By: Jim Oursler from Granite Foundation Repair. All information and opinions are those of the author.
Finding the perfect house isn’t easy. It means compromising – at least a little. Your dream house may not fit your budget or it may not be close enough to your kids’ school. Or perhaps, it may not have the basement that you really wanted.
At the end of the day, though, you might overlook those nits and try as much as possible to make it worthwhile.
But truth be told, a house with foundation issues isn’t one that many homebuyers would be in the mood to compromise about. Foundation problems, after all, usually mean serious repair work is required.
Is it advisable to buy a house with foundation problems? The answer is – it depends! Depending on your individual circumstance, the answer could be a simple yes or no.
Before you make this crucial decision, Jim Oursler from Granite Foundation Repair, a professional foundation repair company servicing a greater DFW area, shared a couple of things you need to keep in mind.
1. Contact a foundation repair company.
Suspect your potential home has foundation issues? If so, your best bet is to call a foundation repair expert. The expert can determine the severity of the issue and the best solution tothe problem.
Common telltale signs of foundation problems include:
- Counters and cabinets separating from the wall
- A damp crawl space in a pier and beam house
- Sagging or uneven floors
- Gaps around window frames or exterior doors
- Doors that stick or don’t open and close properly
- Foundation upheaval
- Foundation settling or sinking
- Foundation cracks, wall or floor cracks, andother fracture types
When the expert analyzes these issues, you’ll be better placed to make the right decision.
2. Inquire about the history of the home’s foundation repairs.
If you notice foundation issues, it’s vital to speak with the seller directly about any prior foundation issues. Asking the right questions is key.
Did the seller use a highly reputable foundation repair company? Was the structural engineer in charge of the repairs licensed and experienced?
Assuming all the circumstances are right and the problems were fixed, buying such a home is totally fine. In fact, it may be beneficial.
In areas with expansive clay soils like Texas, extensive soil sinking and shifting is commonplace. If the home has experienced such issues before and the seller fixed them, then the problem is unlikely to reoccur again in the future.
3. You may need a different financing.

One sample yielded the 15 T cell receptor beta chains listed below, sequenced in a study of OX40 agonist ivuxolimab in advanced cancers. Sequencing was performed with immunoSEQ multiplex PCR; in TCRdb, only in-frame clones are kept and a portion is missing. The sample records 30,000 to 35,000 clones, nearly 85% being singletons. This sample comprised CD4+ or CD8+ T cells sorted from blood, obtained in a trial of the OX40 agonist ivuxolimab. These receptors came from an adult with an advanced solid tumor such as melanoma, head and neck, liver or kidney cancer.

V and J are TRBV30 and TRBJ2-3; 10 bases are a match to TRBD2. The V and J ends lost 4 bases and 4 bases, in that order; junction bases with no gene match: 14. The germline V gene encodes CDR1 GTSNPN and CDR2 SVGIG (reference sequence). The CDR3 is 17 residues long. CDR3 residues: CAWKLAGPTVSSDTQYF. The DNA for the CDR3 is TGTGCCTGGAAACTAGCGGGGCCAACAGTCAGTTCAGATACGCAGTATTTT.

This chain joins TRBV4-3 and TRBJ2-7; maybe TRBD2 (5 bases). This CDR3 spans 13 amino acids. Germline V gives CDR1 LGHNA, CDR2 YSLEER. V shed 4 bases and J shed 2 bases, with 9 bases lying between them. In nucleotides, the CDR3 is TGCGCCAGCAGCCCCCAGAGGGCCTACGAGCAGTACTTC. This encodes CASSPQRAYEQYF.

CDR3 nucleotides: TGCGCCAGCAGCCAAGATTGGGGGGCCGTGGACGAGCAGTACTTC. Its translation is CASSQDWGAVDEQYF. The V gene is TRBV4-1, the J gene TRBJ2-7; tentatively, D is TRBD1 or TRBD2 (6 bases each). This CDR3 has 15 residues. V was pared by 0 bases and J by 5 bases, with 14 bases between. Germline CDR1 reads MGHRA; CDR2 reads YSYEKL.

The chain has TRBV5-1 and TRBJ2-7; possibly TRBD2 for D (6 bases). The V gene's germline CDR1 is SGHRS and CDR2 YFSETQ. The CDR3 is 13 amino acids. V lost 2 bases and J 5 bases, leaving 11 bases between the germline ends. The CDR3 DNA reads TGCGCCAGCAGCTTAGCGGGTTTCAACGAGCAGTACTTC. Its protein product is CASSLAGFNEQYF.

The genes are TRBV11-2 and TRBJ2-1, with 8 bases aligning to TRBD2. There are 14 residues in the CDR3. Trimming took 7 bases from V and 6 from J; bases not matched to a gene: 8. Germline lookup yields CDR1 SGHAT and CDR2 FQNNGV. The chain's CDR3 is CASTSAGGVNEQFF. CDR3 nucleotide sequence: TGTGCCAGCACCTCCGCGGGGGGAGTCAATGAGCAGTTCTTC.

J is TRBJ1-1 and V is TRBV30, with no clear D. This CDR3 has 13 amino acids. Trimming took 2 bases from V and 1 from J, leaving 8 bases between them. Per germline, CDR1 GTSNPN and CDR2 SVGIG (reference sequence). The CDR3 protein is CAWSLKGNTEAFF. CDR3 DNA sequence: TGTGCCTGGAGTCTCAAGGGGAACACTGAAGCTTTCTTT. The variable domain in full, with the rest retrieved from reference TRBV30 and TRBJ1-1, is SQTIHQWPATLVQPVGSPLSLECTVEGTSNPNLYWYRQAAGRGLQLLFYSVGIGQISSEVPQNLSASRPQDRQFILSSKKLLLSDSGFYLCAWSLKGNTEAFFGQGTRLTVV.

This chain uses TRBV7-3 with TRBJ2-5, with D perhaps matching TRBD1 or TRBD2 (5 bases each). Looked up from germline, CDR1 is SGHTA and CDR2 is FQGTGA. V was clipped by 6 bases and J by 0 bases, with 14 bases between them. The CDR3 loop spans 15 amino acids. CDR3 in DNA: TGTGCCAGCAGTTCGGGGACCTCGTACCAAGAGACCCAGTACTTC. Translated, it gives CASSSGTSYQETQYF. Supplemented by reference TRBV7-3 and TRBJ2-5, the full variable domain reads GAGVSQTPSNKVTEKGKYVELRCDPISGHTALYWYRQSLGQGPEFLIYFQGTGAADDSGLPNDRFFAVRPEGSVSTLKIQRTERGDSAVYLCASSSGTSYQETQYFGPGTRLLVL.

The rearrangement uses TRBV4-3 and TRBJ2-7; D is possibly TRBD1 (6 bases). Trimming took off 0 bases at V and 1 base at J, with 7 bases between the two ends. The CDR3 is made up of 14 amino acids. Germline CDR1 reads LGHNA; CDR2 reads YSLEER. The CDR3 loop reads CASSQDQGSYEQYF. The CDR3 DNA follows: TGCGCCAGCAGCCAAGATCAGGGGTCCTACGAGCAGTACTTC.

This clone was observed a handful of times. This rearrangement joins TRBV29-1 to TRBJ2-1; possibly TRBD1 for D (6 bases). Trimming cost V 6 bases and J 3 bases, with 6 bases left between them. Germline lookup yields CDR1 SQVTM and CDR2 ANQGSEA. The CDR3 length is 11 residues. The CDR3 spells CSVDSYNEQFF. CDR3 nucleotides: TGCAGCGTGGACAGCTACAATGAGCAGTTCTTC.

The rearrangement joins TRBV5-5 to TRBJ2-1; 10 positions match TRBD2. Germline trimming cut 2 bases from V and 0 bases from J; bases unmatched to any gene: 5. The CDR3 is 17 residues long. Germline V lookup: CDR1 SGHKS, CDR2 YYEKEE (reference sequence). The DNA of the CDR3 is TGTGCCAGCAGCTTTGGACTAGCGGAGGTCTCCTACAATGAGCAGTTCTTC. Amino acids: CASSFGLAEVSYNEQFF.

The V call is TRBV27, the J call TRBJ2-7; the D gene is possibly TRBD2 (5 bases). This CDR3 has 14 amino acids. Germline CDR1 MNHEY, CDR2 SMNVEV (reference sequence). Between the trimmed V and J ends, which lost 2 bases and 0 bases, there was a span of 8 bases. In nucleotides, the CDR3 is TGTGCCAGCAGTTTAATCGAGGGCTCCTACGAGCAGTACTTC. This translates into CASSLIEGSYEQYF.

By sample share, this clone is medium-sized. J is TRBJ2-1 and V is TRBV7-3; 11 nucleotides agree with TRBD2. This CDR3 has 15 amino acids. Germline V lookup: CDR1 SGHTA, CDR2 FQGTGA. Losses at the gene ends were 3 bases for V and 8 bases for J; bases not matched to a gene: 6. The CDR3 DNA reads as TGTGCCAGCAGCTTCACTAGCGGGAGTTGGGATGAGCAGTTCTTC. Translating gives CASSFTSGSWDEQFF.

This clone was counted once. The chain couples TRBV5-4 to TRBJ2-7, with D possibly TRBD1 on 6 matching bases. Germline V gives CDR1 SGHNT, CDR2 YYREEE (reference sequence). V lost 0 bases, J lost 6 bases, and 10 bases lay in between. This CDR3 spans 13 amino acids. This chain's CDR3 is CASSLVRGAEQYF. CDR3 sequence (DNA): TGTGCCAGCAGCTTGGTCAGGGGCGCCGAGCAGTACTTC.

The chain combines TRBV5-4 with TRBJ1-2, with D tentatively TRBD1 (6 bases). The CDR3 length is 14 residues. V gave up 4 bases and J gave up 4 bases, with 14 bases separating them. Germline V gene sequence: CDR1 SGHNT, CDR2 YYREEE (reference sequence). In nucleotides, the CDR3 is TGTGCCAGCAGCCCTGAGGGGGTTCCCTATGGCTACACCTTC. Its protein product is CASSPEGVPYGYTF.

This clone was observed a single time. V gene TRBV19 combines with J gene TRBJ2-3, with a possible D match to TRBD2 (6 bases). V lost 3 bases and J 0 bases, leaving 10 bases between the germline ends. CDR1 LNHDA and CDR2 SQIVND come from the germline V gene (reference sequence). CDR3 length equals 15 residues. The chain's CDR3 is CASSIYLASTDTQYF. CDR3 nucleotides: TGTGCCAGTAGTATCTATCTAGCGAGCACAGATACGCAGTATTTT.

Still interested in the home after the foundation repair assessment? If so, the next thing to think about is how you’ll finance the purchase. Unfortunately, getting financing for homes requiring structural repair isn’t easy.
Many conventional mortgage lenders require that homes be structurally sound. Luckily, though, Federal Housing Administration (FHA)-insured 203(k) rehabilitation mortgages exist to help homebuyers buy homes in need of structural repairs.
I detailed a few of them HERE.
4. Don’t request the seller to repair the problems.
The reasoning behind this is simple. If you let the seller fix the issue, he or she will most likely go cheap – as opposed to the best option. Ultimately, the seller may get shoddy work done, which may affect you somewhere down the road.
Think about it: Company A says it needs 12 piers at $10,000 to fix the foundation problem. On the other hand, company B says it only needs 6 piers at $5,000 to fix the problem. Which option do you think the seller will most likely opt for? The cheaper one!
5. Know when to walk away.
A home’s foundation is essential in keeping the home’s structure safe, strong and sound. When it’s compromised, it means that the whole structure is also compromised as well.
That said, however, not all foundation problems are catastrophic. This is especially true when it comes to foundation cracks.
If, for instance, the cracks on your potential home are vertical, then you have nothing serious to worry about. This is because they occur as a direct result of normal settling. If that’s the case, then it only makes sense to continue with the purchase.
However, if the home has a serious foundation problem like sagging floors, then it might be best to walk away.
Foundation issues can be scary, but may not necessarily be a deal-killer. If repairing the foundation problems doesn’t make financial sense for you, then it’d be best to walk away. But, if you understand exactly what you are getting yourself into, then it’s possible to have those issues resolved.